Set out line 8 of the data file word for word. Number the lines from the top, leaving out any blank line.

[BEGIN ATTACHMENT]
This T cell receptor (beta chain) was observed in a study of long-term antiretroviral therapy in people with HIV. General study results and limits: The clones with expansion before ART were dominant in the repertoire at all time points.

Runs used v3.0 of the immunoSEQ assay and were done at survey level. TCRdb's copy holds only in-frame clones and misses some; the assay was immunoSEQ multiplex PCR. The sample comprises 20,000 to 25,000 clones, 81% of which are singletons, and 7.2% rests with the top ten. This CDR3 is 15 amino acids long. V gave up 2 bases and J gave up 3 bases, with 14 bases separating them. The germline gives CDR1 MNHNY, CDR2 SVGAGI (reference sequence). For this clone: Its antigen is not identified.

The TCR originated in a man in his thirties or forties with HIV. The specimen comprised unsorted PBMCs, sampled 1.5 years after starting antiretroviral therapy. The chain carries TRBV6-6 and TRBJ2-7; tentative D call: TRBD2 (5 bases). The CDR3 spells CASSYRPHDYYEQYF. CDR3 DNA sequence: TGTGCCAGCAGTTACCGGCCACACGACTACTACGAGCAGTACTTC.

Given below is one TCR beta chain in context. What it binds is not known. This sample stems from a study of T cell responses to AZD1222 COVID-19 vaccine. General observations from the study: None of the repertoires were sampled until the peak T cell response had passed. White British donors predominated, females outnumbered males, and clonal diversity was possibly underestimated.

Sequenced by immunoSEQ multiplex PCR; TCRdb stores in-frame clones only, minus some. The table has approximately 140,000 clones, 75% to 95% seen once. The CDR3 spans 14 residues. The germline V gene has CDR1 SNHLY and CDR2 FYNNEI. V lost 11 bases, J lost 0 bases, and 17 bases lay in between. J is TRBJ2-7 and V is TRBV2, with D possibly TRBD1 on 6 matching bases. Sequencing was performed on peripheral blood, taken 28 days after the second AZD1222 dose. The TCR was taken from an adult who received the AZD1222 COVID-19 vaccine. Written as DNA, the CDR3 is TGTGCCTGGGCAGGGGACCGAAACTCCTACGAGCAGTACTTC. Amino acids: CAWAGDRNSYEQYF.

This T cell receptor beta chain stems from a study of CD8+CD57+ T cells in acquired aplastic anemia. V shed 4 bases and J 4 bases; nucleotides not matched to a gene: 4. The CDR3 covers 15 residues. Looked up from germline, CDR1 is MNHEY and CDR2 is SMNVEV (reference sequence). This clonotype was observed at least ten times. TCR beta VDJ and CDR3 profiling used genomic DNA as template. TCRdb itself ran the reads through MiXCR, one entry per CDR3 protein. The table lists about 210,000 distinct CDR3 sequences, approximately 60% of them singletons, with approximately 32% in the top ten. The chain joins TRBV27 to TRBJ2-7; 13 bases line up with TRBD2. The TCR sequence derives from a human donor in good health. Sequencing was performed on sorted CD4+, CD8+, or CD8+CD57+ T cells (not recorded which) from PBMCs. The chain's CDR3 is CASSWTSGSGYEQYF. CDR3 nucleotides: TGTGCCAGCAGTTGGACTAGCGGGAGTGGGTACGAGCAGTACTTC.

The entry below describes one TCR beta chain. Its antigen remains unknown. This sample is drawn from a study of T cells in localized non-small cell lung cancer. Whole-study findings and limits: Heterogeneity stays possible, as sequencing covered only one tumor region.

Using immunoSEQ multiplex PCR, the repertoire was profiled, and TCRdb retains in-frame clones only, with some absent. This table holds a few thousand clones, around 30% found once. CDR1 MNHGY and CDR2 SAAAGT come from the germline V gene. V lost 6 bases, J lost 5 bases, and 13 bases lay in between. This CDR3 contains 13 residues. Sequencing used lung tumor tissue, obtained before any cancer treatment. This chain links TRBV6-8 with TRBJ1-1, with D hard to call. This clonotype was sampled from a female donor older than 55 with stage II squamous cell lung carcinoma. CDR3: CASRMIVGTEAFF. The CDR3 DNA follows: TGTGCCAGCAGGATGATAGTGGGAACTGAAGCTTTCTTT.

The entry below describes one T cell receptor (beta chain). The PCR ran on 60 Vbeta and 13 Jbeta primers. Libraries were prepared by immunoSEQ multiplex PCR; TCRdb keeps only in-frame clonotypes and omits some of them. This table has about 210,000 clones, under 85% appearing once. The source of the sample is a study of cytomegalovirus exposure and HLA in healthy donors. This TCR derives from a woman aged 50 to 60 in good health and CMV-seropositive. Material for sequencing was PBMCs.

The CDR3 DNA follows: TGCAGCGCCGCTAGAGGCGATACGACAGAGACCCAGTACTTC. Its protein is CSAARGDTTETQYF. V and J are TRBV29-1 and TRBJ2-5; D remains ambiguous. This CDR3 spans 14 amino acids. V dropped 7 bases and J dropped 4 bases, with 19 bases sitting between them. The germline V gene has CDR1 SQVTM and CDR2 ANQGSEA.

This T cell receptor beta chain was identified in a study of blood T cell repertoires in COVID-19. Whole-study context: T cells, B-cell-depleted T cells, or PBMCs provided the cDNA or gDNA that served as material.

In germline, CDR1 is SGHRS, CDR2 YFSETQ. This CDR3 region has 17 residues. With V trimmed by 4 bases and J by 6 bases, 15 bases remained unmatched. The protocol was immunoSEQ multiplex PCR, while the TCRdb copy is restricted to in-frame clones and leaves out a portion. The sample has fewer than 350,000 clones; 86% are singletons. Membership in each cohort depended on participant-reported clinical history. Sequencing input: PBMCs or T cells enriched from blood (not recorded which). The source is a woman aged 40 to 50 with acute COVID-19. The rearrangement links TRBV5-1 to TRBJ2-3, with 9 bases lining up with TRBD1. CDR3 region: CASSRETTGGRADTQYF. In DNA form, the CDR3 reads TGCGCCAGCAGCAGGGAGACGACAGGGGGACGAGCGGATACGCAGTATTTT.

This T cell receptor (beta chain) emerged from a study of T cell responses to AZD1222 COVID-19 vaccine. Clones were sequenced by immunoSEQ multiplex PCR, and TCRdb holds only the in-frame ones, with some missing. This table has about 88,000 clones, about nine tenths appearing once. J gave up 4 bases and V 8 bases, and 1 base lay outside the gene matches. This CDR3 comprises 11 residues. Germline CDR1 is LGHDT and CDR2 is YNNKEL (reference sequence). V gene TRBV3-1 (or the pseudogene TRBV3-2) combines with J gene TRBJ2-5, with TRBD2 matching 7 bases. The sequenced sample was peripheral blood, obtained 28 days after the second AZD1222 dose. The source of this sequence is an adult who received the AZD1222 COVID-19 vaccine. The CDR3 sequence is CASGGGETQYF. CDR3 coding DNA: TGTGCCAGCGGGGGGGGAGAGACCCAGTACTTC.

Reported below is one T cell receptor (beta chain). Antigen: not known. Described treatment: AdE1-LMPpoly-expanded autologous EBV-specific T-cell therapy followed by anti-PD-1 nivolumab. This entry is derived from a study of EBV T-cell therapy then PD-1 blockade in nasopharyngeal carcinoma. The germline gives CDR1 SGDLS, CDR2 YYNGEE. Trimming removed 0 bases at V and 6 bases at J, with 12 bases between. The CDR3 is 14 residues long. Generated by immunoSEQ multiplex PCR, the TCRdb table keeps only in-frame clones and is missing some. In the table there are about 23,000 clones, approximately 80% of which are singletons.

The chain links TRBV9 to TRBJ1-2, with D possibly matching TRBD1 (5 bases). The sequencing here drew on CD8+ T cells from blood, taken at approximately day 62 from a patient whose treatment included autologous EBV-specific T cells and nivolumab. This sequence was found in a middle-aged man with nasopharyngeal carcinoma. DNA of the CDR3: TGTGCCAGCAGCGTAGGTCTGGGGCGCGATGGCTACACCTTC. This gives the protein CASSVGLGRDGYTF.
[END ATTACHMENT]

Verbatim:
Using immunoSEQ multiplex PCR, the repertoire was profiled, and TCRdb retains in-frame clones only, with some absent. This table holds a few thousand clones, around 30% found once. CDR1 MNHGY and CDR2 SAAAGT come from the germline V gene. V lost 6 bases, J lost 5 bases, and 13 bases lay in between. This CDR3 contains 13 residues. Sequencing used lung tumor tissue, obtained before any cancer treatment. This chain links TRBV6-8 with TRBJ1-1, with D hard to call. This clonotype was sampled from a female donor older than 55 with stage II squamous cell lung carcinoma. CDR3: CASRMIVGTEAFF. The CDR3 DNA follows: TGTGCCAGCAGGATGATAGTGGGAACTGAAGCTTTCTTT.